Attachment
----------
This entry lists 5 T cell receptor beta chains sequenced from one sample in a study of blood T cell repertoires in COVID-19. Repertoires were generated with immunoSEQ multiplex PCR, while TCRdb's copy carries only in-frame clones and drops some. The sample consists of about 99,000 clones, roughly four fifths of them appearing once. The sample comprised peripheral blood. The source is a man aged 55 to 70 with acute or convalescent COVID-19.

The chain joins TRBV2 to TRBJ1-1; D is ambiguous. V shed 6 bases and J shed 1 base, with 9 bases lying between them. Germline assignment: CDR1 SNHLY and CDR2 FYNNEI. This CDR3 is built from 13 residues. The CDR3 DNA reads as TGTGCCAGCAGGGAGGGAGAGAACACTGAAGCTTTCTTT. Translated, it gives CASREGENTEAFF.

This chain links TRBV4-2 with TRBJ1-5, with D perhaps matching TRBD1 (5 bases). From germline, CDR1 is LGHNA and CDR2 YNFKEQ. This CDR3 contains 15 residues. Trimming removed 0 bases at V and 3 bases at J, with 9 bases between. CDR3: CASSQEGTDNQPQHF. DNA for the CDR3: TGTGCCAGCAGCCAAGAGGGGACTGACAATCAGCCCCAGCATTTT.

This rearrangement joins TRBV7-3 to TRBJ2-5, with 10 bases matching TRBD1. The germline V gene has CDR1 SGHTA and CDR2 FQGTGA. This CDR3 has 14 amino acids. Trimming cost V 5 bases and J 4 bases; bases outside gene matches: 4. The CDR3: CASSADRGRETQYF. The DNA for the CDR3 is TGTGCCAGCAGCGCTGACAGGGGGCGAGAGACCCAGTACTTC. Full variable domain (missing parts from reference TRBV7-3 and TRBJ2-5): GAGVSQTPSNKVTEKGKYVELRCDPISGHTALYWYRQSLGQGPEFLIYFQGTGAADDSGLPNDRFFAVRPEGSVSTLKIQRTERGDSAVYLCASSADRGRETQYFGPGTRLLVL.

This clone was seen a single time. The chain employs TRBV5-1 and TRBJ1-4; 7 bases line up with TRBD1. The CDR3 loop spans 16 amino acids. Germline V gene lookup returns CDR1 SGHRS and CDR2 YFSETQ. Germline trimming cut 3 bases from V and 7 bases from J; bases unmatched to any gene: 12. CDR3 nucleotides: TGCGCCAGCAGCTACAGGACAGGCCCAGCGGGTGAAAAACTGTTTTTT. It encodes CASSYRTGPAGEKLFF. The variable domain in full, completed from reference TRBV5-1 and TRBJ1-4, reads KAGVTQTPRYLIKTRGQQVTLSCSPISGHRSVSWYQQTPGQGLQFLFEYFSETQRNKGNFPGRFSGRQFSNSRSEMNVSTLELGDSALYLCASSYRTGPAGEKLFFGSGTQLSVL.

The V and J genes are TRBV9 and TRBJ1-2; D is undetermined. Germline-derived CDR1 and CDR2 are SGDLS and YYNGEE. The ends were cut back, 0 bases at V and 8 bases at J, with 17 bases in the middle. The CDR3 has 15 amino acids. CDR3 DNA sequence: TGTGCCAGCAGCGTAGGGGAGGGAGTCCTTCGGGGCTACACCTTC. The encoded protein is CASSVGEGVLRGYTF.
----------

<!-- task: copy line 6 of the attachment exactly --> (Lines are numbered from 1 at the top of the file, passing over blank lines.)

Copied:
The V and J genes are TRBV9 and TRBJ1-2; D is undetermined. Germline-derived CDR1 and CDR2 are SGDLS and YYNGEE. The ends were cut back, 0 bases at V and 8 bases at J, with 17 bases in the middle. The CDR3 has 15 amino acids. CDR3 DNA sequence: TGTGCCAGCAGCGTAGGGGAGGGAGTCCTTCGGGGCTACACCTTC. The encoded protein is CASSVGEGVLRGYTF.